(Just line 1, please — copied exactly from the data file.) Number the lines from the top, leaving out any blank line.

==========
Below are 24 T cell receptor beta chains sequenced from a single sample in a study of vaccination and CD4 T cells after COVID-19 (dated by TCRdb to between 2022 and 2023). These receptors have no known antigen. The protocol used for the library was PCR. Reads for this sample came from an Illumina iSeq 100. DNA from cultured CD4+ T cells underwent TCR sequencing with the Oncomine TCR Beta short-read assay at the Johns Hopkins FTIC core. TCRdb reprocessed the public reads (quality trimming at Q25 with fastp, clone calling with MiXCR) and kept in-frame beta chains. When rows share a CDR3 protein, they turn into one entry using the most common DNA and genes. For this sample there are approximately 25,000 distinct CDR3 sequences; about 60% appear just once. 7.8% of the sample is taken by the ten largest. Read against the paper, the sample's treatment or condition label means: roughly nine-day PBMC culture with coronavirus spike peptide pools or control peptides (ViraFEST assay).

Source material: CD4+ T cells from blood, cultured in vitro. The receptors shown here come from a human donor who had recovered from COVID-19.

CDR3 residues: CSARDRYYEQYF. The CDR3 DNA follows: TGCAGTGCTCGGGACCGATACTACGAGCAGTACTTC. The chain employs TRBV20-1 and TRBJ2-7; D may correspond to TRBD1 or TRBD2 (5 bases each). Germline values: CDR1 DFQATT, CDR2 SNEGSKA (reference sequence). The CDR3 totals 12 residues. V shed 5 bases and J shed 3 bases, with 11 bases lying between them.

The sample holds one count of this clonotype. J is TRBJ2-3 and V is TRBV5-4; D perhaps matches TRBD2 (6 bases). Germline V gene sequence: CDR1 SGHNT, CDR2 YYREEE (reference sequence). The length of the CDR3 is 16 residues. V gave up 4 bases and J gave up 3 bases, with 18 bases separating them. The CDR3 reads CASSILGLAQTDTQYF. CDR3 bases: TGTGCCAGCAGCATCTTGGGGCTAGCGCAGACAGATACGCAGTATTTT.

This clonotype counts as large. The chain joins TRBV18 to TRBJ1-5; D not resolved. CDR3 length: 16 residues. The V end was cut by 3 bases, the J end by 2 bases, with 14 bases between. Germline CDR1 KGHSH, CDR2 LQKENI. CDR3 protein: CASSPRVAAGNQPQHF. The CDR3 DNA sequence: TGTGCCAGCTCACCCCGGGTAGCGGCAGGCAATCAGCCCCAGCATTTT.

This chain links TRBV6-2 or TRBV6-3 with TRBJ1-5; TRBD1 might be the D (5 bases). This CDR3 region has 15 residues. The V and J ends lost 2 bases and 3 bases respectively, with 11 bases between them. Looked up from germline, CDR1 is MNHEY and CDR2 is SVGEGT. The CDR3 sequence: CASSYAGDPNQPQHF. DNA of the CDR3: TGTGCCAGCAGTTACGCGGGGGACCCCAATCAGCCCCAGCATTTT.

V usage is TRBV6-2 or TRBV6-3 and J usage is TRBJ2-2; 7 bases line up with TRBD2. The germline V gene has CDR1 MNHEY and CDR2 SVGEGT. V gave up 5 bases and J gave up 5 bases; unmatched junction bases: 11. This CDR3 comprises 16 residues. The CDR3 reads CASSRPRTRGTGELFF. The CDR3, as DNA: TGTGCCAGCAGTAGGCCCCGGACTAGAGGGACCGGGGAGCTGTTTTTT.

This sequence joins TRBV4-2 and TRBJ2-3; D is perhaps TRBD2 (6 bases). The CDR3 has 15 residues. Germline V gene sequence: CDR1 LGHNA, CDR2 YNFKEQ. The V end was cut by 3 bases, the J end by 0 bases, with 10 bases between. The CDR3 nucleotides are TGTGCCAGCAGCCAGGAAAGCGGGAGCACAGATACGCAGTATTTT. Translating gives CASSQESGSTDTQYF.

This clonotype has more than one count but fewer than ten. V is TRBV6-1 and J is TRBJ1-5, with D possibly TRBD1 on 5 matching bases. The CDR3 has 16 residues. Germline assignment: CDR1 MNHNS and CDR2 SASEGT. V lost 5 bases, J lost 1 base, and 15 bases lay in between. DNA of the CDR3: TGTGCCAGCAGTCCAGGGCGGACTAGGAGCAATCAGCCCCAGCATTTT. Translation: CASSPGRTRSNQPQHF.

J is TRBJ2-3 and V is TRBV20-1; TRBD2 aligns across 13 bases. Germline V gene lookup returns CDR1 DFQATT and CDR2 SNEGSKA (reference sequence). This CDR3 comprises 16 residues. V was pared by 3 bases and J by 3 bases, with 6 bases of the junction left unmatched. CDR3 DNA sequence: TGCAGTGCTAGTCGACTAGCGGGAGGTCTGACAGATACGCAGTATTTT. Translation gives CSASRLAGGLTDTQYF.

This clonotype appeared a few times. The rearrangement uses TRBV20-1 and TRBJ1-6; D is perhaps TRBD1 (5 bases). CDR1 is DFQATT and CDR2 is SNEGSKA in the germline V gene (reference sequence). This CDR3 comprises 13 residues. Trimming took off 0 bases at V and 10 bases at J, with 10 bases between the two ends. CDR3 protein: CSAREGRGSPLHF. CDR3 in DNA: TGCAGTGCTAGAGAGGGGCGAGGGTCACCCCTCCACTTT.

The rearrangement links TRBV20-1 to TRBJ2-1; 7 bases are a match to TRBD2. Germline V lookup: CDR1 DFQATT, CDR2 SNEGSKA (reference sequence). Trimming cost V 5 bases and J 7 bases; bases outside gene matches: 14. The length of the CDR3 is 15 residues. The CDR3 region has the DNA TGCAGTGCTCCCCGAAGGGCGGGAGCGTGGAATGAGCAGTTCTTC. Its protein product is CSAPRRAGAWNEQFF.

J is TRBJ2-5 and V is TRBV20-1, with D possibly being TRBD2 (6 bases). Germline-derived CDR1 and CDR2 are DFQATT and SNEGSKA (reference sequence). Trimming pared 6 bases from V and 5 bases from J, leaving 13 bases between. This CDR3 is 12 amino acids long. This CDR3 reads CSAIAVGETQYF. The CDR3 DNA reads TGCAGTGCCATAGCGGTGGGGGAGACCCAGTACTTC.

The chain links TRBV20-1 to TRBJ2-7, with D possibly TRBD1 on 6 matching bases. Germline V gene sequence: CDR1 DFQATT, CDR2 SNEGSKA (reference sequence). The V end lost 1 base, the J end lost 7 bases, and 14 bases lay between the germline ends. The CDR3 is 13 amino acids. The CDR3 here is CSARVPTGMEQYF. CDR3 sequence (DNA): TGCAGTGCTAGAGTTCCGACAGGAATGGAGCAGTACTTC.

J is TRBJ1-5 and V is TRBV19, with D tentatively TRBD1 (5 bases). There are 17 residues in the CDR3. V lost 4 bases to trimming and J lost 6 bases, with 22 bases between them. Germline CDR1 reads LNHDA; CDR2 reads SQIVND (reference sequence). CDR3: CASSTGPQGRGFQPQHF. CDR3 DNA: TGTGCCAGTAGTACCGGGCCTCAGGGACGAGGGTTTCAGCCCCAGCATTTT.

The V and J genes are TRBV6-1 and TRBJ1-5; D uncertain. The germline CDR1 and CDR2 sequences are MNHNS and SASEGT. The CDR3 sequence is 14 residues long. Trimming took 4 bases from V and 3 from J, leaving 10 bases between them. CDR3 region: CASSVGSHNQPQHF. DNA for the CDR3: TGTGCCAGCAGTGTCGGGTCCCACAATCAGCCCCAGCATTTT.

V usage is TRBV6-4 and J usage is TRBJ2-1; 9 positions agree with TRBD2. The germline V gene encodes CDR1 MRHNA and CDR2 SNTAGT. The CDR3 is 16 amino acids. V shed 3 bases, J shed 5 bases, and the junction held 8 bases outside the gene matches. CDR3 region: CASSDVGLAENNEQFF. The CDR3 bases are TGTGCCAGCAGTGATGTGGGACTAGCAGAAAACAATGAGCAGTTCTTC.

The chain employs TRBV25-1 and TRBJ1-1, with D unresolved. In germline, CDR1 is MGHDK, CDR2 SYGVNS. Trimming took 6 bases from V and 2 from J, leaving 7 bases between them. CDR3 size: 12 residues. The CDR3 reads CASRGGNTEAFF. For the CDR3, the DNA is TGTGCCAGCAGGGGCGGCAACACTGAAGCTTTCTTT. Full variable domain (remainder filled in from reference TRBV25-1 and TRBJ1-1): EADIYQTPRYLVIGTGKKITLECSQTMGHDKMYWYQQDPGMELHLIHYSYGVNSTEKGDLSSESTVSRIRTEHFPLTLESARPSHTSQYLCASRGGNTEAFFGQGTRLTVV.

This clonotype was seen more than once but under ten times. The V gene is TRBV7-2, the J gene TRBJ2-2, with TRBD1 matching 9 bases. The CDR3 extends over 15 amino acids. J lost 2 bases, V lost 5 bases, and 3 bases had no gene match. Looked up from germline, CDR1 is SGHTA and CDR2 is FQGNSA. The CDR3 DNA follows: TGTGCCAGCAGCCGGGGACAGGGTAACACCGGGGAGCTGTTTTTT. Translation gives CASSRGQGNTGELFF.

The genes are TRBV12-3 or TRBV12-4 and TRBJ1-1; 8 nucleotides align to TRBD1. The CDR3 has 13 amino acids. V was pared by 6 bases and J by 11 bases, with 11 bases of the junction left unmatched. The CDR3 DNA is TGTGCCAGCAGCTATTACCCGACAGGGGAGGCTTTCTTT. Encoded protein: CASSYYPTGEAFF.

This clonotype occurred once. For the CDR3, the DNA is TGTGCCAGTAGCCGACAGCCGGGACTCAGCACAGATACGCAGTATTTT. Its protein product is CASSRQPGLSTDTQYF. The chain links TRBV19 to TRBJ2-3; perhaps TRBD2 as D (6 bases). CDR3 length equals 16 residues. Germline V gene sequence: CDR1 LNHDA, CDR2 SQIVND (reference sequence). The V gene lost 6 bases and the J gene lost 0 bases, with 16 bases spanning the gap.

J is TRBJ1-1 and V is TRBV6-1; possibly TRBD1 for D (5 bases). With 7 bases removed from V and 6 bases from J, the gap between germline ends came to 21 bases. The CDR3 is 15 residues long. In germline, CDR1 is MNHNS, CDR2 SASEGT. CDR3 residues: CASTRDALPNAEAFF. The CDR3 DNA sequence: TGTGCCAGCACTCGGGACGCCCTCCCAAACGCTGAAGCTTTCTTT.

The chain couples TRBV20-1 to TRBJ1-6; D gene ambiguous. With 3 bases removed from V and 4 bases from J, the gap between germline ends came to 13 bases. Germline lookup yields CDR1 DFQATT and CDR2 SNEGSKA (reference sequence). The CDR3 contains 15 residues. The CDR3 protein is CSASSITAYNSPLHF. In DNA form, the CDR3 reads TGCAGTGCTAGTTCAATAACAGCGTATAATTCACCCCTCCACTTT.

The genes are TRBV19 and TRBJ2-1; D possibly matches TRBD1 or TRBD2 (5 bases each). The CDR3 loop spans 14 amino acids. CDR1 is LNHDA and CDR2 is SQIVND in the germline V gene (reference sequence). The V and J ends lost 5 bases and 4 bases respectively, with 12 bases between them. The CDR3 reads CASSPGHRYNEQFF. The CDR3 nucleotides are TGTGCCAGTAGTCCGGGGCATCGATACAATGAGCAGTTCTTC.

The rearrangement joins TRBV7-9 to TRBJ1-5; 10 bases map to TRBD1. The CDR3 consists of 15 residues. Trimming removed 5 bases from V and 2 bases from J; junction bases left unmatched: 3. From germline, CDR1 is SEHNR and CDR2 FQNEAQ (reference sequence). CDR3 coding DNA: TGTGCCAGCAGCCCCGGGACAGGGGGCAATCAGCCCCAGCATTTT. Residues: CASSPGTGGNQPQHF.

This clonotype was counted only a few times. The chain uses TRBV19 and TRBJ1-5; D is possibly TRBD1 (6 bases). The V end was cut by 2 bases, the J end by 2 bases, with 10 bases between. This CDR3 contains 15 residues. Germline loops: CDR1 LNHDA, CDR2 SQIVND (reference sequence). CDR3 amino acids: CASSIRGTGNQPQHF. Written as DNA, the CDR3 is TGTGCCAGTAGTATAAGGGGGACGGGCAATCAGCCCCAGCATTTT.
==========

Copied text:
Below are 24 T cell receptor beta chains sequenced from a single sample in a study of vaccination and CD4 T cells after COVID-19 (dated by TCRdb to between 2022 and 2023). These receptors have no known antigen. The protocol used for the library was PCR. Reads for this sample came from an Illumina iSeq 100. DNA from cultured CD4+ T cells underwent TCR sequencing with the Oncomine TCR Beta short-read assay at the Johns Hopkins FTIC core. TCRdb reprocessed the public reads (quality trimming at Q25 with fastp, clone calling with MiXCR) and kept in-frame beta chains. When rows share a CDR3 protein, they turn into one entry using the most common DNA and genes. For this sample there are approximately 25,000 distinct CDR3 sequences; about 60% appear just once. 7.8% of the sample is taken by the ten largest. Read against the paper, the sample's treatment or condition label means: roughly nine-day PBMC culture with coronavirus spike peptide pools or control peptides (ViraFEST assay).